In mid-June, NASA announced the award of two contracts with Deep Space Industries in conjunction with the agency’s plans to work with private industry in the exploration and harvesting of asteroids. One of these contracts caught my eye immediately. It involves small payloads that can ride along to supplement asteroid missions, and it’s in the hands of NASA’s former Chief Technologist, Mason Peck, a Cornell University aerospace engineer. Peck’s work at Cornell’s Space Systems Design Studio has led to the development of Sprites, fully functional spacecraft each weighing less than a penny. You can think of a Sprite as a spacecraft on a chip without any constraints from onboard fuel.
You can see where this fits in with the current theme of building smaller spacecraft and sending them in swarms to investigate a particular target. You may have already run into KickSat, a citizen science project involving hundreds of proof-of-concept spacecraft in low Earth orbit for assessment of their performance and re-entry characteristics. KickSat grew out of a KickStarter campaign from 2011. The diminutive spacecraft are 32x32x4mm in size, each weighing less than 7.5 grams, designed to be released from the larger KickSat, a CubeSat modified and enhanced for Sprite deployment, on command from the ground.
Image: Aerospace engineer Mason Peck, whose Sprite concept shrinks spacecraft to the size of micro-chips. Credit: NASA/Bill Ingalls.
KickSat was launched on April 18th of this year, the plan being to release more than 100 Sprites, which would have become the smallest satellites ever to orbit the Earth. Unfortunately, the KickSat satellite reentered the atmosphere without Sprite deployment, leading to talk of building KickSat-2. The latest KickSat-2 update from Zachary Manchester, a member of Mason Peck’s lab at Cornell, is here. But as the new satellite takes shape, let’s talk about those Sprites. For while the KickSat experiments could provide broad spatial coverage of near-Earth phenomena, there is nothing to prevent the use of sprites to create sensor nets for deep space.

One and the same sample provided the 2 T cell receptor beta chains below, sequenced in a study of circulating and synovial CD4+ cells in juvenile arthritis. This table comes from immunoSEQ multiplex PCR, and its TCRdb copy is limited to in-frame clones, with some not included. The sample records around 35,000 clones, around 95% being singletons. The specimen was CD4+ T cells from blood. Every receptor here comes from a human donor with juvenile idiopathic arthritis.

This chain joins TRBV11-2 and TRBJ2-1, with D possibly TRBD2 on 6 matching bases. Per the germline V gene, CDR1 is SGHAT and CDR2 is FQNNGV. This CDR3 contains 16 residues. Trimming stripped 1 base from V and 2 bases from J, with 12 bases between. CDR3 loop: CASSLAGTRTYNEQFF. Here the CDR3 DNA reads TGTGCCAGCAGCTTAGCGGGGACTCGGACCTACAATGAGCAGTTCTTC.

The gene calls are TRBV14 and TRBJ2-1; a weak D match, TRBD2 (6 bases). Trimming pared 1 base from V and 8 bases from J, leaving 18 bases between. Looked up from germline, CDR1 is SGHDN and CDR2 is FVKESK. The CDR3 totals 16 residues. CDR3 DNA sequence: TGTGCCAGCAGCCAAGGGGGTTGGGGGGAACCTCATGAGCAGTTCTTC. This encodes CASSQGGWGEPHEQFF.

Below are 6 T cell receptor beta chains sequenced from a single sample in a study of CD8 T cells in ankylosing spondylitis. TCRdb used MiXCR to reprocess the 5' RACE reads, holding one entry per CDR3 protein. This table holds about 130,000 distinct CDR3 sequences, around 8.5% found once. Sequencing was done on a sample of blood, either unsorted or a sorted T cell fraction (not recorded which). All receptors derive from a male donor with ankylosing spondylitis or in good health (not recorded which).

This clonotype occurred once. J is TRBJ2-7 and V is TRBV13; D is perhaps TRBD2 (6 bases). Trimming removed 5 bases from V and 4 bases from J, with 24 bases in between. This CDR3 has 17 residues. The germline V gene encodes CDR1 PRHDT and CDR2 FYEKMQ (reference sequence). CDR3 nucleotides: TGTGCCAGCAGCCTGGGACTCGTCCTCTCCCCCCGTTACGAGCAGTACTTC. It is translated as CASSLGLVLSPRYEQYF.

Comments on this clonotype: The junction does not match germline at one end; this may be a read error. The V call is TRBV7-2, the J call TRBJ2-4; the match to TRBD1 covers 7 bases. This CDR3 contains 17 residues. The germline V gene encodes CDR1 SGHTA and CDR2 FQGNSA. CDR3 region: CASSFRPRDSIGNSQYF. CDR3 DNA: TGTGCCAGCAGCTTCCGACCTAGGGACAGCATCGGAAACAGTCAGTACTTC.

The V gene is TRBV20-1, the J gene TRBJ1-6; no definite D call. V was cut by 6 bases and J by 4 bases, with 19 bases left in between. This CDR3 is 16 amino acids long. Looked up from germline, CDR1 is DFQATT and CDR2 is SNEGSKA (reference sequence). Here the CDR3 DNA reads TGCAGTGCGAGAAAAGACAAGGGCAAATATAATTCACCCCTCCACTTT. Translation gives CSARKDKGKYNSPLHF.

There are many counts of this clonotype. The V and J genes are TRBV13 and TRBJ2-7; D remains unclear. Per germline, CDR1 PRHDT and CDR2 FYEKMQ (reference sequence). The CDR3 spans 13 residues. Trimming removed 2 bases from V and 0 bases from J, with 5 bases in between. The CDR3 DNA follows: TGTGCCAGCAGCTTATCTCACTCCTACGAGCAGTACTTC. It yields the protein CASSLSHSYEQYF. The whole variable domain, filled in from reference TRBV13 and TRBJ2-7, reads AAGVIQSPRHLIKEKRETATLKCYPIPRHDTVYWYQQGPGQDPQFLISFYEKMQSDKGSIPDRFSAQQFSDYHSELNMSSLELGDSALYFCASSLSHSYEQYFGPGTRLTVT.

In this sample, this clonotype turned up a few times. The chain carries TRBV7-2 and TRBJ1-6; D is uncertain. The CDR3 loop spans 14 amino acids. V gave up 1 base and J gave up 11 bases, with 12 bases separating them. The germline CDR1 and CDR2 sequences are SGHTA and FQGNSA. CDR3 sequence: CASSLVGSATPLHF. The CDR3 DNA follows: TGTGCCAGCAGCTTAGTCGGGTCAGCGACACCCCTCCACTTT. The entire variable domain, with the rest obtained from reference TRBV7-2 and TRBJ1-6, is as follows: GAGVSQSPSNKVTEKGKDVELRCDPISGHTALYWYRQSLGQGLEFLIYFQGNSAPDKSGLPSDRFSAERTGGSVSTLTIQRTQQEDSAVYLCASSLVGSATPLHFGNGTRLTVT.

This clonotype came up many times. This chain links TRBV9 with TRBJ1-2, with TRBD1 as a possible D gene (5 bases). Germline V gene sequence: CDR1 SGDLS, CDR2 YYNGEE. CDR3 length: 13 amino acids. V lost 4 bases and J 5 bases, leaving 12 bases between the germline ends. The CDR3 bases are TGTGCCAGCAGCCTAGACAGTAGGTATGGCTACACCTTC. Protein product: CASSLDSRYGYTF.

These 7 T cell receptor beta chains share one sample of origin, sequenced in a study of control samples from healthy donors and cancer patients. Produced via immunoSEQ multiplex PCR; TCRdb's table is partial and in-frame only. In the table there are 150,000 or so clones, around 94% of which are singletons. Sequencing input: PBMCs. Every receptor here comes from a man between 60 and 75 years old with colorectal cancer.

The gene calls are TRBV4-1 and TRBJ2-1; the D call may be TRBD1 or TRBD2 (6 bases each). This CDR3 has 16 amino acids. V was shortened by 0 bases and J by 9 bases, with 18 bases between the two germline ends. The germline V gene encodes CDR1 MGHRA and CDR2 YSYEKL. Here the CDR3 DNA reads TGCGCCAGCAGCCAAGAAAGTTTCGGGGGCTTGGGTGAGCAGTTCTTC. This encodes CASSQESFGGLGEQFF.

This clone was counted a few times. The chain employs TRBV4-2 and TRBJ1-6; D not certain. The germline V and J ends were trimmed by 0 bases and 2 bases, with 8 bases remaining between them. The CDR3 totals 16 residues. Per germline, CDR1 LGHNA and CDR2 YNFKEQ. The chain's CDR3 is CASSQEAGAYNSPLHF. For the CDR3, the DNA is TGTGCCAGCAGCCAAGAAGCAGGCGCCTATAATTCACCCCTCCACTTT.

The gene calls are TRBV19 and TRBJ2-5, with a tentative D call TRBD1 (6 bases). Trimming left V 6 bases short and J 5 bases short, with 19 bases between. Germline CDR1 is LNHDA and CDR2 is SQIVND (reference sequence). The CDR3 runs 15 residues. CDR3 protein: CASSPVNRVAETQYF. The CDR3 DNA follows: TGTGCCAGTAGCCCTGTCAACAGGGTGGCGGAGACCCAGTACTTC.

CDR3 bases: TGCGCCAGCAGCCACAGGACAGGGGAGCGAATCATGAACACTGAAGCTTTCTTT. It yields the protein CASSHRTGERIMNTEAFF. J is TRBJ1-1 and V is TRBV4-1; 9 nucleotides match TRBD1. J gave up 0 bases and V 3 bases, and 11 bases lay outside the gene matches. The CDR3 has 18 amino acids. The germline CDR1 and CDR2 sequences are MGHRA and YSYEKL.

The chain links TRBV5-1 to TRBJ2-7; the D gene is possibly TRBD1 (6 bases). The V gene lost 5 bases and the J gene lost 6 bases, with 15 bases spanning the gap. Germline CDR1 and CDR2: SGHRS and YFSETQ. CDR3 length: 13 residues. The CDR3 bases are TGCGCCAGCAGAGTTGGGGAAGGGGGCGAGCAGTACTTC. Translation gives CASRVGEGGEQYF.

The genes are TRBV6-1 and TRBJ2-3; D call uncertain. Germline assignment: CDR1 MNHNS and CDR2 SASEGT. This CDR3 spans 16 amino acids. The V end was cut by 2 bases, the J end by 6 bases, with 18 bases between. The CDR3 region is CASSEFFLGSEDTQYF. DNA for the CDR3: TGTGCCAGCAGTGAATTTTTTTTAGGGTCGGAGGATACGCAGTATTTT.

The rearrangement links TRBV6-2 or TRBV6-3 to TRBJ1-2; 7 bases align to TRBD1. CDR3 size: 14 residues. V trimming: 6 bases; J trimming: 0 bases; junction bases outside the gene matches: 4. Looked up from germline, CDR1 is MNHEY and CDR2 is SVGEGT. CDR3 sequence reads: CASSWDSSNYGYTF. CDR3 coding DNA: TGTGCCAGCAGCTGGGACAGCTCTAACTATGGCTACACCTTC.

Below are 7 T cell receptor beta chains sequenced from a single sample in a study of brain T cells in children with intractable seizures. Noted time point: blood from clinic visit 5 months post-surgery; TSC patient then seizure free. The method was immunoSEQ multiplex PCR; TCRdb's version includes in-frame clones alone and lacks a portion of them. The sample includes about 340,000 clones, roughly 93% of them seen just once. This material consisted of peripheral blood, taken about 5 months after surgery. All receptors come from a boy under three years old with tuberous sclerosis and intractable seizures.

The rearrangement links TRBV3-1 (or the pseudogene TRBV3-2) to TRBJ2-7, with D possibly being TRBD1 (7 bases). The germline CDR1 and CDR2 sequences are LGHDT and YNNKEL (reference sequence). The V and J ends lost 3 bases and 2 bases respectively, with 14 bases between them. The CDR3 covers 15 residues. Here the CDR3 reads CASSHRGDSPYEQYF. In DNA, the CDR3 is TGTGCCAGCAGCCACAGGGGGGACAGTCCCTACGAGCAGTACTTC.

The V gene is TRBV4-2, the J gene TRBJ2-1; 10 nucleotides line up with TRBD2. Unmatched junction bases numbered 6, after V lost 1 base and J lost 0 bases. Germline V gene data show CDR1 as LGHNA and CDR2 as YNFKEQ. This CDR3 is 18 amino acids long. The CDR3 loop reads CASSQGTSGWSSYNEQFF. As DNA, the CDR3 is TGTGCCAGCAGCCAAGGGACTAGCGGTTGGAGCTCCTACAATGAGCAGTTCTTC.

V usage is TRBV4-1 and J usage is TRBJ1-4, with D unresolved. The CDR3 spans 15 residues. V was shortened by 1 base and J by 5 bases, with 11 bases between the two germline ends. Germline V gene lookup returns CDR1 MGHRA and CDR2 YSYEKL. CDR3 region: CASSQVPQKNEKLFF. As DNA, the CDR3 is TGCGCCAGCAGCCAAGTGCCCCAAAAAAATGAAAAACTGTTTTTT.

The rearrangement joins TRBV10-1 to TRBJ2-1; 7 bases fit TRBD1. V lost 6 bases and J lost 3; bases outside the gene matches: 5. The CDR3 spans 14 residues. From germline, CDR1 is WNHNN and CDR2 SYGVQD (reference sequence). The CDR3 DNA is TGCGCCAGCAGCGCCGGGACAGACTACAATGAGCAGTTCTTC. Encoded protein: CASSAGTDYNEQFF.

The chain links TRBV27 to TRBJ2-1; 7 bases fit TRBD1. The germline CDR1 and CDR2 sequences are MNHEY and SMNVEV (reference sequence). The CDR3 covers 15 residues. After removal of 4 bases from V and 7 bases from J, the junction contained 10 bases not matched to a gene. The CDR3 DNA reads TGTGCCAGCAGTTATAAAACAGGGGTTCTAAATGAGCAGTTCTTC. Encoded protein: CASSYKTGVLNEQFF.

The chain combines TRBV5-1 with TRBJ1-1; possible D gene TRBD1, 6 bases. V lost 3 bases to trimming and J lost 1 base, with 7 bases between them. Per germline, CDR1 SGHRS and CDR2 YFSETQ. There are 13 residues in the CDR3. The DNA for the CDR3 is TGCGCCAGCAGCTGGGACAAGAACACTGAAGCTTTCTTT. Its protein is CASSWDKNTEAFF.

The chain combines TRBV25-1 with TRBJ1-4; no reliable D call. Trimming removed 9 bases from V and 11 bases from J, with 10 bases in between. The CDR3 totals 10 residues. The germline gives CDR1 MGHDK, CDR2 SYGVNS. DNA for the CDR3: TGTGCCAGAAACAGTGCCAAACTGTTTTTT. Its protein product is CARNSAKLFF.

Modes of Propulsion
In Exploring Space with Chip-sized Satellites, an article in IEEE Spectrum in 2011, Peck explained that radiation pressure from the Sun offers one way for Sprites to move around the Solar System. They’re too small for onboard propellant, but the ratio of surface area to volume ensures that they can be driven just like a tiny sail. Peck explains the idea in relation to a much larger sail, the Japanese IKAROS:
If a Sprite could be made thin enough, then its entire body could act as a solar sail. We calculate that at a thickness of about 20 micrometers—which is feasible with existing fabrication techniques—a 7.5-mg Sprite would have the right ratio of surface area to volume to accelerate at about 0.06 mm/s2, maybe 10 times as fast as IKAROS. That should be enough for some interplanetary missions. If Sprites could be printed on even thinner material, they could accelerate to speeds that might even take them out of the solar system and on toward distant stars.
Image: Size of the Sprite satellite. Credit: Space Systems Design Studio.
Earlier this week we looked at Jordin Kare’s work on SailBeam, a concept involving vast numbers of tiny ‘micro-sails’. The Sprite has an affinity with Kare’s thinking, but unlike Kare, who was going to drive his microsails with a multi-billion watt orbiting laser, Peck is also exploring how charged Sprites might interact with the magnetic fields that surround planets. The Lorentz force bends the trajectory of a charged particle moving through a magnetic field. Can we put a charge on a Sprite?